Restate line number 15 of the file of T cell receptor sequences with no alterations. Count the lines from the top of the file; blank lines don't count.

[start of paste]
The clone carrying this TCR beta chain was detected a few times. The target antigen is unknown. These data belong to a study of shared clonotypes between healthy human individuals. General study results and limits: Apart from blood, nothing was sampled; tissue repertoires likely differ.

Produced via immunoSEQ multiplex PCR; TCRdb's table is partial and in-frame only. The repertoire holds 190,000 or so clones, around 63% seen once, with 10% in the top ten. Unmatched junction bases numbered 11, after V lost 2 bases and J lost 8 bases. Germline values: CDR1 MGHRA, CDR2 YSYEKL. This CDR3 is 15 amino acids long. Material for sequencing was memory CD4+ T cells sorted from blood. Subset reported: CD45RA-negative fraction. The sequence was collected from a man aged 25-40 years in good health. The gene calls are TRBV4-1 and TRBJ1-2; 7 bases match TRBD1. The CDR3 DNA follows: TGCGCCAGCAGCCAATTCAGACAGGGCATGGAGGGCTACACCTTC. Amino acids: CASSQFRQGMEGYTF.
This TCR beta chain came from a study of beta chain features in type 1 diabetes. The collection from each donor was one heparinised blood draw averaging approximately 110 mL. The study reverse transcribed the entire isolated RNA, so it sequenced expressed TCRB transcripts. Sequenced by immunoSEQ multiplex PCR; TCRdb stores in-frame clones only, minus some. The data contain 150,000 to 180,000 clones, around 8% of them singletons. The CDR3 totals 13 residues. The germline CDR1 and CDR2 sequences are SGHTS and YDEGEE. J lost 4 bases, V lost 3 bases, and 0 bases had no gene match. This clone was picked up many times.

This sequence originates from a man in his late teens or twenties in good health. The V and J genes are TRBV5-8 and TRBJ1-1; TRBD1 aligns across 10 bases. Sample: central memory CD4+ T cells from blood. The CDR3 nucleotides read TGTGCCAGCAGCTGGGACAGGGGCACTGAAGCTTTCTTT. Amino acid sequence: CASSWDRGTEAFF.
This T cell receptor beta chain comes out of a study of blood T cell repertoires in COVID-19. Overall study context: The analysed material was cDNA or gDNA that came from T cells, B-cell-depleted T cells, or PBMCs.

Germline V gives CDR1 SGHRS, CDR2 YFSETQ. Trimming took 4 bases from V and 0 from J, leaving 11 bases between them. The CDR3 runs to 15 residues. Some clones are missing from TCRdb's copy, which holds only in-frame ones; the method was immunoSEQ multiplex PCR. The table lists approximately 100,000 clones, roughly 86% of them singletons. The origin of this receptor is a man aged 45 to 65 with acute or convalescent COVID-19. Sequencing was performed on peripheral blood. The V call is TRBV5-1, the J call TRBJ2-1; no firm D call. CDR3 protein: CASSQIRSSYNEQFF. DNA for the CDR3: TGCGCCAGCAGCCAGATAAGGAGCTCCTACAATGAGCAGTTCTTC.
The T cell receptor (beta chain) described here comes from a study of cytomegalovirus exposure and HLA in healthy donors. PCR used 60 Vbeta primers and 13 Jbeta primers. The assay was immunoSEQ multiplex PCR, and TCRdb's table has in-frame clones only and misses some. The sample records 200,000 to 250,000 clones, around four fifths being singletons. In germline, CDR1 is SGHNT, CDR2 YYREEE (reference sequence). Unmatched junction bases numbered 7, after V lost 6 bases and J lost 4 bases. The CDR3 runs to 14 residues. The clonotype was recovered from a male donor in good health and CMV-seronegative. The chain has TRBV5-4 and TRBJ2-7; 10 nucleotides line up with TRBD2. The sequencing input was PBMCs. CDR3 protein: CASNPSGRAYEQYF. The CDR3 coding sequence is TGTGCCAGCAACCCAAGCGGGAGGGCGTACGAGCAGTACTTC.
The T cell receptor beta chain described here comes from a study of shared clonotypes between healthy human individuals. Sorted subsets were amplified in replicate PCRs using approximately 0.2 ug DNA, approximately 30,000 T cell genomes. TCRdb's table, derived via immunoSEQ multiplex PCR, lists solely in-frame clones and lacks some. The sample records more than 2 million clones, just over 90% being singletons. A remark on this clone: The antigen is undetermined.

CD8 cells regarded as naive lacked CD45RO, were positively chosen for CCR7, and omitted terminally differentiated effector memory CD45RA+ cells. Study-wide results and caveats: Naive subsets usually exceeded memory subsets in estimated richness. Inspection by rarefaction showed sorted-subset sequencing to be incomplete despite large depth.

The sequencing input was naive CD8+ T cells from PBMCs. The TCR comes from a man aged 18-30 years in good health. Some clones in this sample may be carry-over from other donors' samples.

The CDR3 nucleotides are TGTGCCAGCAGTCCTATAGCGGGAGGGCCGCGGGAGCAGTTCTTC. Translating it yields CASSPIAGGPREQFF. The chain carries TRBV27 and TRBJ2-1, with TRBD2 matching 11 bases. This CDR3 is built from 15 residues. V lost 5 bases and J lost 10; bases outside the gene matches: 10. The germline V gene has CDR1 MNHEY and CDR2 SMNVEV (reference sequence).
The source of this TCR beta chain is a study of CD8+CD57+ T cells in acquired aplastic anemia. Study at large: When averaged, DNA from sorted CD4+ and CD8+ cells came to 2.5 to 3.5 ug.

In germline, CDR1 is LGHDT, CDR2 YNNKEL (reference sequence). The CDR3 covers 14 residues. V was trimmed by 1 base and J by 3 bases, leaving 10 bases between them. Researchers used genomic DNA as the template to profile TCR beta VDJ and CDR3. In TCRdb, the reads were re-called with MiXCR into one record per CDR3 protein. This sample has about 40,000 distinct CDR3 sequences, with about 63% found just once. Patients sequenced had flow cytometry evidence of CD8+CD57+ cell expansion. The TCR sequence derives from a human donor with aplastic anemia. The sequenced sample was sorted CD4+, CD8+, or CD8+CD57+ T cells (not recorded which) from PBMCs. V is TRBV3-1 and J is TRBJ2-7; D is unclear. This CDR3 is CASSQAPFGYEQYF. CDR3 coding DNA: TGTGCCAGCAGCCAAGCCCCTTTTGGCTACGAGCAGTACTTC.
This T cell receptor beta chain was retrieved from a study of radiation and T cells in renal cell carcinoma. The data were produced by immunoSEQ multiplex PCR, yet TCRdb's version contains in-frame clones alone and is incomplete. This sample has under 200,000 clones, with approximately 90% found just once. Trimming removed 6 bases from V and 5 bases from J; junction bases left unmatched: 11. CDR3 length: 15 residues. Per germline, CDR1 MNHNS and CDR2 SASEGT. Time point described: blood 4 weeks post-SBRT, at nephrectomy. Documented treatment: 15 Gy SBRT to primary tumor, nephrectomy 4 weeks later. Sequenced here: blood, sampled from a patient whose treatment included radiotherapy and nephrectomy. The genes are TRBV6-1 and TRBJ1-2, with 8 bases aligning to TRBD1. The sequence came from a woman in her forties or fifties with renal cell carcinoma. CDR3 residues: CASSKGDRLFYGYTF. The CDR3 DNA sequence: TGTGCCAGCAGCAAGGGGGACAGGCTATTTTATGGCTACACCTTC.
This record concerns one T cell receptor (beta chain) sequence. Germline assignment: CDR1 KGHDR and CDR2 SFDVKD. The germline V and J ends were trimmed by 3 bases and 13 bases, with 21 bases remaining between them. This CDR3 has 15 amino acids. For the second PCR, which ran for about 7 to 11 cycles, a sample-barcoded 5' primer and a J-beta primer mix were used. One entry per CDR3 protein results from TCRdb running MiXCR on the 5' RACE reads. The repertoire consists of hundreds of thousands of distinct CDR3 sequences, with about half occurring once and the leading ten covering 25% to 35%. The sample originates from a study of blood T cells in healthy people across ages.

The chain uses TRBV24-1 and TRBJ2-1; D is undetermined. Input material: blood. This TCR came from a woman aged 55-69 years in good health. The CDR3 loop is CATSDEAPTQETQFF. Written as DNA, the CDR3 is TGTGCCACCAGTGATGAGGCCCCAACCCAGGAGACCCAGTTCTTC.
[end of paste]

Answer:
This record concerns one T cell receptor (beta chain) sequence. Germline assignment: CDR1 KGHDR and CDR2 SFDVKD. The germline V and J ends were trimmed by 3 bases and 13 bases, with 21 bases remaining between them. This CDR3 has 15 amino acids. For the second PCR, which ran for about 7 to 11 cycles, a sample-barcoded 5' primer and a J-beta primer mix were used. One entry per CDR3 protein results from TCRdb running MiXCR on the 5' RACE reads. The repertoire consists of hundreds of thousands of distinct CDR3 sequences, with about half occurring once and the leading ten covering 25% to 35%. The sample originates from a study of blood T cells in healthy people across ages.